Thunder Gears up for Trip with Scrimmage


Like a true professional, Kendrick Perkins knows the NBA backwards and forwards. It’s been his life since he was drafted straight out of high school. 11 years into his career, his drive, determination and focus hasn’t wavered.

Perkins learned a long time ago how important the minute details are to building and sustaining success in this league. Concentration, communication and hard work are all byproducts of each man’s inner will to be the best that they possibly can be. Since arriving in Oklahoma City, Perkins has helped set and then elevate the standards for performance on the court and in the film room. In 2013-14, he wants the team to continue ascending.

“Just to never get satisfied,” Perkins said of his goals for this Thunder squad. “When you tend to set your goals pretty high you start reaching smaller goals.”

The Thunder may have finished in the top three last season in major offensive and defensive categories, but that doesn’t mean Head Coach Scott Brooks’ team is anywhere close to being satisfied. Thinking in terms of process as opposed to outcome has been at the heart of the Thunder’s belief system over the past five years in Oklahoma City, meaning it’s more about how the team plays as opposed to where it ranks.

As Perkins continues to assist this team with his veteran expertise, more and more of the Thunder core will fully understand and live by those values. The continuity that exists inside the walls of the practice facility- thanks to 12 returning players- helps younger players understand their roles and be challenged to uphold the standards the team’s nucleus has already put in place.

“It feels good we have been playing together for four years now, we have played and won a lot of games together, but we have also lost a few together,” Perkins said. “That’s why championship teams are built the way their built. We have certain guys that can do certain things well and we have other guys that can’t but you cover up for those guys mistakes and that’s what makes a team.”

Thanks to leaders like Perkins, Kevin Durant and Russell Westbrook, the young guys have great role models to emulate as they find those areas where they excel and where they need help.

Digging further to run up the sand pit, pushing that extra bit to finish out a sprint and breathing deep to get in one more rep in the weight room – that’s the price the Thunder pays during the offseason and in training camp for when it plays in live, full-court situations. Whether it’s during the 82-game regular season or even a five-on-five scrimmage like the one the Thunder had today, getting the opportunity to get after one another in a game setting is a welcome treat.

Thunder players have been working hard through four days and six practice sessions since the 2013 Training Camp began, and on Tuesday, just 24 hours before it departs to Europe for a week long preseason trip, the team got after one another in its first real practice scrimmage.

“It was a really good one,” All-Star forward Kevin Durant said. “We competed. We got up and down. We tried to put in some things that we did all week and put it into game situations, so it was good.”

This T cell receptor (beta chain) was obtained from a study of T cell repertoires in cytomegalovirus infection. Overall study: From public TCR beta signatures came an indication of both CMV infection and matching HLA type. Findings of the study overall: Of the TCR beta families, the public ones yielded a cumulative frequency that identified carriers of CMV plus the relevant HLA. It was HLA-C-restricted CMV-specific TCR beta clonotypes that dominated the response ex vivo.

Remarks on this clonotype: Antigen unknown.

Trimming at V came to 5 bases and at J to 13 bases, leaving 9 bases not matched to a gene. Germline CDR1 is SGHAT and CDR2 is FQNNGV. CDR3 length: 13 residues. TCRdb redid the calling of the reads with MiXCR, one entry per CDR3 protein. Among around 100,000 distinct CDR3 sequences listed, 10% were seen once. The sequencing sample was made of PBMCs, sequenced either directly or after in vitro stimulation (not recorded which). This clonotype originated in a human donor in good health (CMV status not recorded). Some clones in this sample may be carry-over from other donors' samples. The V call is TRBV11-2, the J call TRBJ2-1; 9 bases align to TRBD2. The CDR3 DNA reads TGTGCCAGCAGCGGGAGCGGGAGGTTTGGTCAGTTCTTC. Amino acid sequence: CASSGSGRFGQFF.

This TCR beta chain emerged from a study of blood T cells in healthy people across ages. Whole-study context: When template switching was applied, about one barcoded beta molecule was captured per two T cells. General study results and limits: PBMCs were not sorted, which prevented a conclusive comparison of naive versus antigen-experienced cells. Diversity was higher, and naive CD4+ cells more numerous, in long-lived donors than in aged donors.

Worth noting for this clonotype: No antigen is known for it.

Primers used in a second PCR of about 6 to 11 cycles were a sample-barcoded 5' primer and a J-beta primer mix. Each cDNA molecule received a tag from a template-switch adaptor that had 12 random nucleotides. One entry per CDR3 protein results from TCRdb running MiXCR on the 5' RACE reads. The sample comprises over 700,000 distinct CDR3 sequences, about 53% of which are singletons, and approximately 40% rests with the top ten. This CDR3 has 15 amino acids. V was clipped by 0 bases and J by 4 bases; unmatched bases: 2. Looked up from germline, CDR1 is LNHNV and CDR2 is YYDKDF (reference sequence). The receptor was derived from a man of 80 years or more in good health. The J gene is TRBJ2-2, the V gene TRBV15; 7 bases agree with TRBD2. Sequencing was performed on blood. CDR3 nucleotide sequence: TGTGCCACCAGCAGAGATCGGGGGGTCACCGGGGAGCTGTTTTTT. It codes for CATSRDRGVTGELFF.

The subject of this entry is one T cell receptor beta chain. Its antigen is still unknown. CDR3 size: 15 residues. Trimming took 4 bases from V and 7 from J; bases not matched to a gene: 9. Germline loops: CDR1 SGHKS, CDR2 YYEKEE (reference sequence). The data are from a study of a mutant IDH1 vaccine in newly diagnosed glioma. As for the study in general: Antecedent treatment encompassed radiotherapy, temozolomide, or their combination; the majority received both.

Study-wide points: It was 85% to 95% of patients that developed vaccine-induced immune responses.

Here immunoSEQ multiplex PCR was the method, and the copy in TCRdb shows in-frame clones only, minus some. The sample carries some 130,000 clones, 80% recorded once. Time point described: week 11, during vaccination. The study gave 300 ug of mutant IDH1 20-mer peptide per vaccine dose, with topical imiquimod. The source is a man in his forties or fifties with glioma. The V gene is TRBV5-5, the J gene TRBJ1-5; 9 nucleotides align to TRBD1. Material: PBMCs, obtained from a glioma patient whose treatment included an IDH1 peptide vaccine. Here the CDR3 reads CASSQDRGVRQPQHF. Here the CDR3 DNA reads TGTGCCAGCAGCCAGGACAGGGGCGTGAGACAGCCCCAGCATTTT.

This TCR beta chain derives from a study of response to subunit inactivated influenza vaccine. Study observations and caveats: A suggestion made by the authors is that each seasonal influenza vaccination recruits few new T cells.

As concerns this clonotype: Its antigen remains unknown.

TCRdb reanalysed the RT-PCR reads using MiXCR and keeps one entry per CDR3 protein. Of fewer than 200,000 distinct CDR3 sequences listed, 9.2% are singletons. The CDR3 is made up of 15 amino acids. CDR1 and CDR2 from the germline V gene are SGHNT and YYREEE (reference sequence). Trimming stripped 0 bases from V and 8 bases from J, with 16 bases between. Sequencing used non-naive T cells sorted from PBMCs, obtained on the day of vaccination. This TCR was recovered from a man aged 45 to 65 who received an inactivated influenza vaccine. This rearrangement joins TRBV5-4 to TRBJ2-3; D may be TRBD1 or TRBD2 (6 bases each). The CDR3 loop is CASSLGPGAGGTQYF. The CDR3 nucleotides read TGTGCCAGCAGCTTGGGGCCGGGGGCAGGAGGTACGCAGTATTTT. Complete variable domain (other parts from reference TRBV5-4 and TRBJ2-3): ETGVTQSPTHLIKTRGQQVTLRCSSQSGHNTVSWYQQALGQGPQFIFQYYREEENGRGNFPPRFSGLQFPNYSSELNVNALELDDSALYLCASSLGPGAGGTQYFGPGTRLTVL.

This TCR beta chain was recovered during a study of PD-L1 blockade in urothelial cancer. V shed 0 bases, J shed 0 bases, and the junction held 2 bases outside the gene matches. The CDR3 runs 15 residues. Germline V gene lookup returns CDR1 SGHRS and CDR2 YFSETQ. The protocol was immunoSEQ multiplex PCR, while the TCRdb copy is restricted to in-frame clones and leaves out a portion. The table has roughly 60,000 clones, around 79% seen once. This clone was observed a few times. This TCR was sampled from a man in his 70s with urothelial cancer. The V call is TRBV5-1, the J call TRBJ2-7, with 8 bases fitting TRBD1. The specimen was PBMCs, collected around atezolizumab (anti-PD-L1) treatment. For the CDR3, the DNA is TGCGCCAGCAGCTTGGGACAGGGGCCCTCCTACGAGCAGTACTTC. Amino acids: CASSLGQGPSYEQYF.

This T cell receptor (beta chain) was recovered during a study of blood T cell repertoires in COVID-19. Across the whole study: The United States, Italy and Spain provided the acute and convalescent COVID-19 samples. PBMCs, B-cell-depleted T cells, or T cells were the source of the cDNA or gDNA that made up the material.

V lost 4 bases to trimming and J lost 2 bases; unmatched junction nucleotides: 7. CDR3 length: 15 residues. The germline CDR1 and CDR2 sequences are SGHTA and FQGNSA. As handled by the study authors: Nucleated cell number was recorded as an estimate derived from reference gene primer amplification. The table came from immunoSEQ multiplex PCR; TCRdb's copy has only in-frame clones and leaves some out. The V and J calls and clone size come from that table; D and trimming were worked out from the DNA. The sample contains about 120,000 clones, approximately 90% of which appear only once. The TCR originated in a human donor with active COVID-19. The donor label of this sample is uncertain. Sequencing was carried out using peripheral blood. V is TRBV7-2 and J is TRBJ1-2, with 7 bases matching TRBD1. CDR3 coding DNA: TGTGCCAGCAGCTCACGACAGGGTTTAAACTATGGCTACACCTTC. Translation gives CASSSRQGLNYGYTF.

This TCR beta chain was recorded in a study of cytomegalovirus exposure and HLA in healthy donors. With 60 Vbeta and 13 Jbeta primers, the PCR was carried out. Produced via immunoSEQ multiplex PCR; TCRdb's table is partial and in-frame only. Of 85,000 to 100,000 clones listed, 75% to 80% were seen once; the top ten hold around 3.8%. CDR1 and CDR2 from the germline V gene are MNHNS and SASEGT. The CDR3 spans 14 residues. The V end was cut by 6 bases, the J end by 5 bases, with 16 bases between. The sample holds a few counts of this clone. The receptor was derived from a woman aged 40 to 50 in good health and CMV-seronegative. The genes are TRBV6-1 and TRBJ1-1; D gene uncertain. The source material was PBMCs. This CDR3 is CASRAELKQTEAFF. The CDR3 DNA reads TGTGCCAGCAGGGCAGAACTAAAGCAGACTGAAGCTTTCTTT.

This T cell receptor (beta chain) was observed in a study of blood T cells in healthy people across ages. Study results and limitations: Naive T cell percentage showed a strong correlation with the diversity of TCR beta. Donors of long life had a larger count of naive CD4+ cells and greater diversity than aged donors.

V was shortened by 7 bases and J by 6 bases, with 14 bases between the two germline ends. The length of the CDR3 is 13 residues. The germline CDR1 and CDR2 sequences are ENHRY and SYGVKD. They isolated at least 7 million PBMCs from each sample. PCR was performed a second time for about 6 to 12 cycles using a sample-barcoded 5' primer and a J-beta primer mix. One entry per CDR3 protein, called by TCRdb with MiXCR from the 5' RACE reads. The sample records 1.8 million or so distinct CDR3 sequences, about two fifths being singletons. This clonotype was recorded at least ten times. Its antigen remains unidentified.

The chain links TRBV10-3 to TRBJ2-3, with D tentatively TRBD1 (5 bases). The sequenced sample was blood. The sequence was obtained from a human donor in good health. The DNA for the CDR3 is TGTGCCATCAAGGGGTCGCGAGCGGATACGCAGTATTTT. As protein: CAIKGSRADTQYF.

“I love the shape that everybody is in,” Durant continued. “We’re coming out and playing hard. It’s just the first few days of practice so we just have to try to build on each day and I think we did a really great job of trying to take steps forward.”

While individual and team-wide drills are essential tools and a part of the Thunder’s core “curriculum” during the opening days of training camp, scrimmages of different varieties provide a chance for the coaching staff to evaluate. Not only does Head Coach Scott Brooks need to determine the state of every player’s game heading into the season, but also how players mesh with one another and which combinations work best. Three-on-three, four-on-four and full five-on-five sessions are all great ways for the coaching staff to look at the entire roster.

“We have to figure out who plays better with guys and who needs some help,” Brooks said. “I thought our guys did a good job with the scrimmage and competed.”

Unfortunately, the Thunder was a man shy for its scrimmage on Tuesday, with All-Star point guard Russell Westbrook undergoing arthroscopic surgery to fix a loose stitch from the April surgery that successfully repaired a torn meniscus in his right knee. Described by General Manager Sam Presti as an “outlier”, the loose stitch was causing swelling but didn’t impact Westbrook’s now healed meniscus. The sixth-year guard has been and will continue to rehab the injury with his team once the Thunder returns from Europe next week.

Undaunted, the Thunder knows it can rely on a core of players who have been with the team for years, featuring strong veteran presences and young players who are working hard to improve. With the experience of playing without Westbrook in the Playoffs last season, the Thunder knows it has what it needs in the locker room to continue to be successful during the four-to-six weeks of the regular season that Westbrook will miss.

“We’re down a man right now, but we’re not down,” Brooks said. “This team is built on toughness. This team is very resilient. We have players with high character that understand the situation that we’re in… We have a good team. We’re going to continue to move forward as an organization and as a group of basketball players. We’re excited about what we have.”

“We’ve been through about everything,” Durant said. “There’s nothing new for us. We hang our hats on being resilient. That’s what we have to do now. We just have to have guys step up and help the team out and everyone is will to do so.”